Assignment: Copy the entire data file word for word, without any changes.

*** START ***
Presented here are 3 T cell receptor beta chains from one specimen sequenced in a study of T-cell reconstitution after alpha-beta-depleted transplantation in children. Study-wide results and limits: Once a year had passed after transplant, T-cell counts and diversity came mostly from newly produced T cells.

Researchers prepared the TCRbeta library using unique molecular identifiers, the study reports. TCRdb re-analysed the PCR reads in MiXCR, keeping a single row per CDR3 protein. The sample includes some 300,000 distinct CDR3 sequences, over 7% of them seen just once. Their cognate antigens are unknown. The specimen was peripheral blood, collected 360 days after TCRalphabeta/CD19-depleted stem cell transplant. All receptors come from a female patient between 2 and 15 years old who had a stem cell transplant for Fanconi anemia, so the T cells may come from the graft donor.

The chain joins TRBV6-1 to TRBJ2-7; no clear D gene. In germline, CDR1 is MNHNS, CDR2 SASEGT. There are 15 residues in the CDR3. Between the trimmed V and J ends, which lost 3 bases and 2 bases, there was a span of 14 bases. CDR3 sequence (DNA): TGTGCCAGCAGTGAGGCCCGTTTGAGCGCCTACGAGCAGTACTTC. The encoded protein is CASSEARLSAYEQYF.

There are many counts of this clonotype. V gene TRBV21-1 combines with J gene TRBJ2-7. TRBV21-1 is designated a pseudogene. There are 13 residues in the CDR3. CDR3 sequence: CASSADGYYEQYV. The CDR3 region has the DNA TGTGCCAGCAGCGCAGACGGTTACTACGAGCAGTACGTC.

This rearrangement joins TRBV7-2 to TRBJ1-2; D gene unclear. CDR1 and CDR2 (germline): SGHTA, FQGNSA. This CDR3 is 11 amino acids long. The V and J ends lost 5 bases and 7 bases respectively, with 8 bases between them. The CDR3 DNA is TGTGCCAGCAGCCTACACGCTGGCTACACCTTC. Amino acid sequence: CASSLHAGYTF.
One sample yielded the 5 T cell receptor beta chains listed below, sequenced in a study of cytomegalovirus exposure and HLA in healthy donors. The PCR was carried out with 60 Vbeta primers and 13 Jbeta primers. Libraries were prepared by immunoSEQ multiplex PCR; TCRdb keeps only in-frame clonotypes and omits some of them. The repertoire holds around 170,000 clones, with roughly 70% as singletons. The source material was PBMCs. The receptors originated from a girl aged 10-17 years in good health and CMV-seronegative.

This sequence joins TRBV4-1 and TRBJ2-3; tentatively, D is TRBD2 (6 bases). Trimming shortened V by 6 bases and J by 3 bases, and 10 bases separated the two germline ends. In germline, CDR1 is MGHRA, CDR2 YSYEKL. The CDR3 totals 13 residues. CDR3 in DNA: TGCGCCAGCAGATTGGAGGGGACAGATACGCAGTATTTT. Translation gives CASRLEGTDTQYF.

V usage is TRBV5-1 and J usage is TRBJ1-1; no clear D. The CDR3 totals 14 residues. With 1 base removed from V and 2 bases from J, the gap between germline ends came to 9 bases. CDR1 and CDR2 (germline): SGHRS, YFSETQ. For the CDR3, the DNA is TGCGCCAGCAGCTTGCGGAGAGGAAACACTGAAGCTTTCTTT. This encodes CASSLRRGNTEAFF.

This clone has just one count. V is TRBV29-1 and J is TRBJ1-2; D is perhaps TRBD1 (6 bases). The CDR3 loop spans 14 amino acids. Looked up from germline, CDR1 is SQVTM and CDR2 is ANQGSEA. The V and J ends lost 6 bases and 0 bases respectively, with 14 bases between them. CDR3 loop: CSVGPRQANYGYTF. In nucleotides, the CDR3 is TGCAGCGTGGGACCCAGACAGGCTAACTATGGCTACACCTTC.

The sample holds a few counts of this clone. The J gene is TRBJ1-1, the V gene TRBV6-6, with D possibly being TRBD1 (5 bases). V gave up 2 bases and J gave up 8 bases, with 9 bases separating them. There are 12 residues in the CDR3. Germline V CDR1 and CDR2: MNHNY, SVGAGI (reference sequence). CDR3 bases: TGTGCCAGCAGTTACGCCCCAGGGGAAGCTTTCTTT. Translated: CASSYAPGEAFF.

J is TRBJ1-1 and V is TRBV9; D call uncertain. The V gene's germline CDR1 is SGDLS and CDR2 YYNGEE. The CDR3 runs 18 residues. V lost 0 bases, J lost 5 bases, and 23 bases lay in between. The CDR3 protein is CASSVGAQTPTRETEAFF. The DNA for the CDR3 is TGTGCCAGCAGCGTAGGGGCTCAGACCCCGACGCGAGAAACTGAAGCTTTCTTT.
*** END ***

Presented here are 3 T cell receptor beta chains from one specimen sequenced in a study of T-cell reconstitution after alpha-beta-depleted transplantation in children. Study-wide results and limits: Once a year had passed after transplant, T-cell counts and diversity came mostly from newly produced T cells.

Researchers prepared the TCRbeta library using unique molecular identifiers, the study reports. TCRdb re-analysed the PCR reads in MiXCR, keeping a single row per CDR3 protein. The sample includes some 300,000 distinct CDR3 sequences, over 7% of them seen just once. Their cognate antigens are unknown. The specimen was peripheral blood, collected 360 days after TCRalphabeta/CD19-depleted stem cell transplant. All receptors come from a female patient between 2 and 15 years old who had a stem cell transplant for Fanconi anemia, so the T cells may come from the graft donor.

The chain joins TRBV6-1 to TRBJ2-7; no clear D gene. In germline, CDR1 is MNHNS, CDR2 SASEGT. There are 15 residues in the CDR3. Between the trimmed V and J ends, which lost 3 bases and 2 bases, there was a span of 14 bases. CDR3 sequence (DNA): TGTGCCAGCAGTGAGGCCCGTTTGAGCGCCTACGAGCAGTACTTC. The encoded protein is CASSEARLSAYEQYF.

There are many counts of this clonotype. V gene TRBV21-1 combines with J gene TRBJ2-7. TRBV21-1 is designated a pseudogene. There are 13 residues in the CDR3. CDR3 sequence: CASSADGYYEQYV. The CDR3 region has the DNA TGTGCCAGCAGCGCAGACGGTTACTACGAGCAGTACGTC.

This rearrangement joins TRBV7-2 to TRBJ1-2; D gene unclear. CDR1 and CDR2 (germline): SGHTA, FQGNSA. This CDR3 is 11 amino acids long. The V and J ends lost 5 bases and 7 bases respectively, with 8 bases between them. The CDR3 DNA is TGTGCCAGCAGCCTACACGCTGGCTACACCTTC. Amino acid sequence: CASSLHAGYTF.
One sample yielded the 5 T cell receptor beta chains listed below, sequenced in a study of cytomegalovirus exposure and HLA in healthy donors. The PCR was carried out with 60 Vbeta primers and 13 Jbeta primers. Libraries were prepared by immunoSEQ multiplex PCR; TCRdb keeps only in-frame clonotypes and omits some of them. The repertoire holds around 170,000 clones, with roughly 70% as singletons. The source material was PBMCs. The receptors originated from a girl aged 10-17 years in good health and CMV-seronegative.

This sequence joins TRBV4-1 and TRBJ2-3; tentatively, D is TRBD2 (6 bases). Trimming shortened V by 6 bases and J by 3 bases, and 10 bases separated the two germline ends. In germline, CDR1 is MGHRA, CDR2 YSYEKL. The CDR3 totals 13 residues. CDR3 in DNA: TGCGCCAGCAGATTGGAGGGGACAGATACGCAGTATTTT. Translation gives CASRLEGTDTQYF.

V usage is TRBV5-1 and J usage is TRBJ1-1; no clear D. The CDR3 totals 14 residues. With 1 base removed from V and 2 bases from J, the gap between germline ends came to 9 bases. CDR1 and CDR2 (germline): SGHRS, YFSETQ. For the CDR3, the DNA is TGCGCCAGCAGCTTGCGGAGAGGAAACACTGAAGCTTTCTTT. This encodes CASSLRRGNTEAFF.

This clone has just one count. V is TRBV29-1 and J is TRBJ1-2; D is perhaps TRBD1 (6 bases). The CDR3 loop spans 14 amino acids. Looked up from germline, CDR1 is SQVTM and CDR2 is ANQGSEA. The V and J ends lost 6 bases and 0 bases respectively, with 14 bases between them. CDR3 loop: CSVGPRQANYGYTF. In nucleotides, the CDR3 is TGCAGCGTGGGACCCAGACAGGCTAACTATGGCTACACCTTC.

The sample holds a few counts of this clone. The J gene is TRBJ1-1, the V gene TRBV6-6, with D possibly being TRBD1 (5 bases). V gave up 2 bases and J gave up 8 bases, with 9 bases separating them. There are 12 residues in the CDR3. Germline V CDR1 and CDR2: MNHNY, SVGAGI (reference sequence). CDR3 bases: TGTGCCAGCAGTTACGCCCCAGGGGAAGCTTTCTTT. Translated: CASSYAPGEAFF.

J is TRBJ1-1 and V is TRBV9; D call uncertain. The V gene's germline CDR1 is SGDLS and CDR2 YYNGEE. The CDR3 runs 18 residues. V lost 0 bases, J lost 5 bases, and 23 bases lay in between. The CDR3 protein is CASSVGAQTPTRETEAFF. The DNA for the CDR3 is TGTGCCAGCAGCGTAGGGGCTCAGACCCCGACGCGAGAAACTGAAGCTTTCTTT.